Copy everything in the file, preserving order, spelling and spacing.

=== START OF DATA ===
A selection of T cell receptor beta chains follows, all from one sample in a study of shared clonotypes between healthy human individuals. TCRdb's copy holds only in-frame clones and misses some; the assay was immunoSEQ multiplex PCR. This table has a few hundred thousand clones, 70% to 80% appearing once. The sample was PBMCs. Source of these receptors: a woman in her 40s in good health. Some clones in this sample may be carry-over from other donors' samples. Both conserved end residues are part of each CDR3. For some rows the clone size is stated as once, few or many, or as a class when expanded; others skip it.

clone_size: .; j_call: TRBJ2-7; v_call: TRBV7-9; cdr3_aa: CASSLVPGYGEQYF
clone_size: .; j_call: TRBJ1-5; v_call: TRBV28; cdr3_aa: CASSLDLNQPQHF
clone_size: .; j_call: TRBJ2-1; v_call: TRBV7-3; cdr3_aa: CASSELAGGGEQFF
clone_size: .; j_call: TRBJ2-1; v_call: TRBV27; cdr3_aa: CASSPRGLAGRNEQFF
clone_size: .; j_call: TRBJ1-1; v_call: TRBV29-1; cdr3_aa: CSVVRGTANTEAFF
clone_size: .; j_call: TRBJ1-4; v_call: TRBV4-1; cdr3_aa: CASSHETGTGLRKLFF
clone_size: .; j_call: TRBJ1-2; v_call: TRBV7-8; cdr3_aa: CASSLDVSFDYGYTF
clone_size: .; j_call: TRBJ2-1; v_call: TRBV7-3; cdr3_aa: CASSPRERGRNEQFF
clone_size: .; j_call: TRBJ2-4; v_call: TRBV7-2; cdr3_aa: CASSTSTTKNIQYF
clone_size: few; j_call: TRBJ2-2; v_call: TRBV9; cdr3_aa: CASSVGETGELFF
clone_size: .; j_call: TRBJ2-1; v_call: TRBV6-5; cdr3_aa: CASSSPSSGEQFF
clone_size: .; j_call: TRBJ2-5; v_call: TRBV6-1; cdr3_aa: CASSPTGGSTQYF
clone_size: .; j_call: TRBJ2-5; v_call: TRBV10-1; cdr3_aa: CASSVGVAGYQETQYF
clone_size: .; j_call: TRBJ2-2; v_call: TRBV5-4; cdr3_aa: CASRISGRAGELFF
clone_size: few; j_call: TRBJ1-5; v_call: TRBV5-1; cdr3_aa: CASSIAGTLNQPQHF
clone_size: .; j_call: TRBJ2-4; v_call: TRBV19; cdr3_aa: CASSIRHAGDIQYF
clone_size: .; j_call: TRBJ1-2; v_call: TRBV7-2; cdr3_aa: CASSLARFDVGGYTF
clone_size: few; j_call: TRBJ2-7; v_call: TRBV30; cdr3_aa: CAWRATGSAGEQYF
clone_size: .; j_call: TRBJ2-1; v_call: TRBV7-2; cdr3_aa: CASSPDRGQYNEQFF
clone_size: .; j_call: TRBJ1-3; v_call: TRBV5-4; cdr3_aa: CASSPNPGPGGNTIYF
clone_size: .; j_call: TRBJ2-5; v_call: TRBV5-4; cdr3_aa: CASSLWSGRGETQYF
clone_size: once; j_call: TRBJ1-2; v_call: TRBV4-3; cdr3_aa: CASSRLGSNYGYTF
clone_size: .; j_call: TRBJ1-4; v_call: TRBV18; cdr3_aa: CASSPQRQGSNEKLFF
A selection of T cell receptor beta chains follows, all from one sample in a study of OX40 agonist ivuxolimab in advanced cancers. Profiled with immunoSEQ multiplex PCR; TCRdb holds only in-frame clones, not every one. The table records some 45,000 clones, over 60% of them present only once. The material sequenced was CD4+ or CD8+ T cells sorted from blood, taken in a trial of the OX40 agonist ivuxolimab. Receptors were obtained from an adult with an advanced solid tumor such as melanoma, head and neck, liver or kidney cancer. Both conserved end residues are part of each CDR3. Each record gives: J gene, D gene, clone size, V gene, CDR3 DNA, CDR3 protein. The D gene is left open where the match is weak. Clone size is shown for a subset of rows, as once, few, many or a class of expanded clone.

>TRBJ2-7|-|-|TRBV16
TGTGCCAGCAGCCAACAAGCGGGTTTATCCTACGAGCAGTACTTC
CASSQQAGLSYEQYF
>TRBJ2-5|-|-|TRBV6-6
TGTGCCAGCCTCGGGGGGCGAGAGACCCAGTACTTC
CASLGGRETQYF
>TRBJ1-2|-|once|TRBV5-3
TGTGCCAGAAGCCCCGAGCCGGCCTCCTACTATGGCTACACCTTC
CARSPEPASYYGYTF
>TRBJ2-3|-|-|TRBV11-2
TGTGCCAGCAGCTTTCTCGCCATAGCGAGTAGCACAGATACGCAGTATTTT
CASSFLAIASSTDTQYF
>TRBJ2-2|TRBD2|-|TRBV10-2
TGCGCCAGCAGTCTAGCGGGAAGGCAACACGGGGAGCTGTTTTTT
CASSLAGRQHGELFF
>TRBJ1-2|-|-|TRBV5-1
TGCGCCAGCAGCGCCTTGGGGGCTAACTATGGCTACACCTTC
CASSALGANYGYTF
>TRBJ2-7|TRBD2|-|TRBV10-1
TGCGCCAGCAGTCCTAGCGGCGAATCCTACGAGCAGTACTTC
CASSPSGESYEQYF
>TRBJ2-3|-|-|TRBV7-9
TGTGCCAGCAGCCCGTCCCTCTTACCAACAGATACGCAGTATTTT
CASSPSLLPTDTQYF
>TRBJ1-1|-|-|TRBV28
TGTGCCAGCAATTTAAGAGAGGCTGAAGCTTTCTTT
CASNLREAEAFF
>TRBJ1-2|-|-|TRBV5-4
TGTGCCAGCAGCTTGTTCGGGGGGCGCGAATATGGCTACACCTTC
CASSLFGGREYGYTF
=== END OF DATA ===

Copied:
A selection of T cell receptor beta chains follows, all from one sample in a study of shared clonotypes between healthy human individuals. TCRdb's copy holds only in-frame clones and misses some; the assay was immunoSEQ multiplex PCR. This table has a few hundred thousand clones, 70% to 80% appearing once. The sample was PBMCs. Source of these receptors: a woman in her 40s in good health. Some clones in this sample may be carry-over from other donors' samples. Both conserved end residues are part of each CDR3. For some rows the clone size is stated as once, few or many, or as a class when expanded; others skip it.

clone_size: .; j_call: TRBJ2-7; v_call: TRBV7-9; cdr3_aa: CASSLVPGYGEQYF
clone_size: .; j_call: TRBJ1-5; v_call: TRBV28; cdr3_aa: CASSLDLNQPQHF
clone_size: .; j_call: TRBJ2-1; v_call: TRBV7-3; cdr3_aa: CASSELAGGGEQFF
clone_size: .; j_call: TRBJ2-1; v_call: TRBV27; cdr3_aa: CASSPRGLAGRNEQFF
clone_size: .; j_call: TRBJ1-1; v_call: TRBV29-1; cdr3_aa: CSVVRGTANTEAFF
clone_size: .; j_call: TRBJ1-4; v_call: TRBV4-1; cdr3_aa: CASSHETGTGLRKLFF
clone_size: .; j_call: TRBJ1-2; v_call: TRBV7-8; cdr3_aa: CASSLDVSFDYGYTF
clone_size: .; j_call: TRBJ2-1; v_call: TRBV7-3; cdr3_aa: CASSPRERGRNEQFF
clone_size: .; j_call: TRBJ2-4; v_call: TRBV7-2; cdr3_aa: CASSTSTTKNIQYF
clone_size: few; j_call: TRBJ2-2; v_call: TRBV9; cdr3_aa: CASSVGETGELFF
clone_size: .; j_call: TRBJ2-1; v_call: TRBV6-5; cdr3_aa: CASSSPSSGEQFF
clone_size: .; j_call: TRBJ2-5; v_call: TRBV6-1; cdr3_aa: CASSPTGGSTQYF
clone_size: .; j_call: TRBJ2-5; v_call: TRBV10-1; cdr3_aa: CASSVGVAGYQETQYF
clone_size: .; j_call: TRBJ2-2; v_call: TRBV5-4; cdr3_aa: CASRISGRAGELFF
clone_size: few; j_call: TRBJ1-5; v_call: TRBV5-1; cdr3_aa: CASSIAGTLNQPQHF
clone_size: .; j_call: TRBJ2-4; v_call: TRBV19; cdr3_aa: CASSIRHAGDIQYF
clone_size: .; j_call: TRBJ1-2; v_call: TRBV7-2; cdr3_aa: CASSLARFDVGGYTF
clone_size: few; j_call: TRBJ2-7; v_call: TRBV30; cdr3_aa: CAWRATGSAGEQYF
clone_size: .; j_call: TRBJ2-1; v_call: TRBV7-2; cdr3_aa: CASSPDRGQYNEQFF
clone_size: .; j_call: TRBJ1-3; v_call: TRBV5-4; cdr3_aa: CASSPNPGPGGNTIYF
clone_size: .; j_call: TRBJ2-5; v_call: TRBV5-4; cdr3_aa: CASSLWSGRGETQYF
clone_size: once; j_call: TRBJ1-2; v_call: TRBV4-3; cdr3_aa: CASSRLGSNYGYTF
clone_size: .; j_call: TRBJ1-4; v_call: TRBV18; cdr3_aa: CASSPQRQGSNEKLFF
A selection of T cell receptor beta chains follows, all from one sample in a study of OX40 agonist ivuxolimab in advanced cancers. Profiled with immunoSEQ multiplex PCR; TCRdb holds only in-frame clones, not every one. The table records some 45,000 clones, over 60% of them present only once. The material sequenced was CD4+ or CD8+ T cells sorted from blood, taken in a trial of the OX40 agonist ivuxolimab. Receptors were obtained from an adult with an advanced solid tumor such as melanoma, head and neck, liver or kidney cancer. Both conserved end residues are part of each CDR3. Each record gives: J gene, D gene, clone size, V gene, CDR3 DNA, CDR3 protein. The D gene is left open where the match is weak. Clone size is shown for a subset of rows, as once, few, many or a class of expanded clone.

>TRBJ2-7|-|-|TRBV16
TGTGCCAGCAGCCAACAAGCGGGTTTATCCTACGAGCAGTACTTC
CASSQQAGLSYEQYF
>TRBJ2-5|-|-|TRBV6-6
TGTGCCAGCCTCGGGGGGCGAGAGACCCAGTACTTC
CASLGGRETQYF
>TRBJ1-2|-|once|TRBV5-3
TGTGCCAGAAGCCCCGAGCCGGCCTCCTACTATGGCTACACCTTC
CARSPEPASYYGYTF
>TRBJ2-3|-|-|TRBV11-2
TGTGCCAGCAGCTTTCTCGCCATAGCGAGTAGCACAGATACGCAGTATTTT
CASSFLAIASSTDTQYF
>TRBJ2-2|TRBD2|-|TRBV10-2
TGCGCCAGCAGTCTAGCGGGAAGGCAACACGGGGAGCTGTTTTTT
CASSLAGRQHGELFF
>TRBJ1-2|-|-|TRBV5-1
TGCGCCAGCAGCGCCTTGGGGGCTAACTATGGCTACACCTTC
CASSALGANYGYTF
>TRBJ2-7|TRBD2|-|TRBV10-1
TGCGCCAGCAGTCCTAGCGGCGAATCCTACGAGCAGTACTTC
CASSPSGESYEQYF
>TRBJ2-3|-|-|TRBV7-9
TGTGCCAGCAGCCCGTCCCTCTTACCAACAGATACGCAGTATTTT
CASSPSLLPTDTQYF
>TRBJ1-1|-|-|TRBV28
TGTGCCAGCAATTTAAGAGAGGCTGAAGCTTTCTTT
CASNLREAEAFF
>TRBJ1-2|-|-|TRBV5-4
TGTGCCAGCAGCTTGTTCGGGGGGCGCGAATATGGCTACACCTTC
CASSLFGGREYGYTF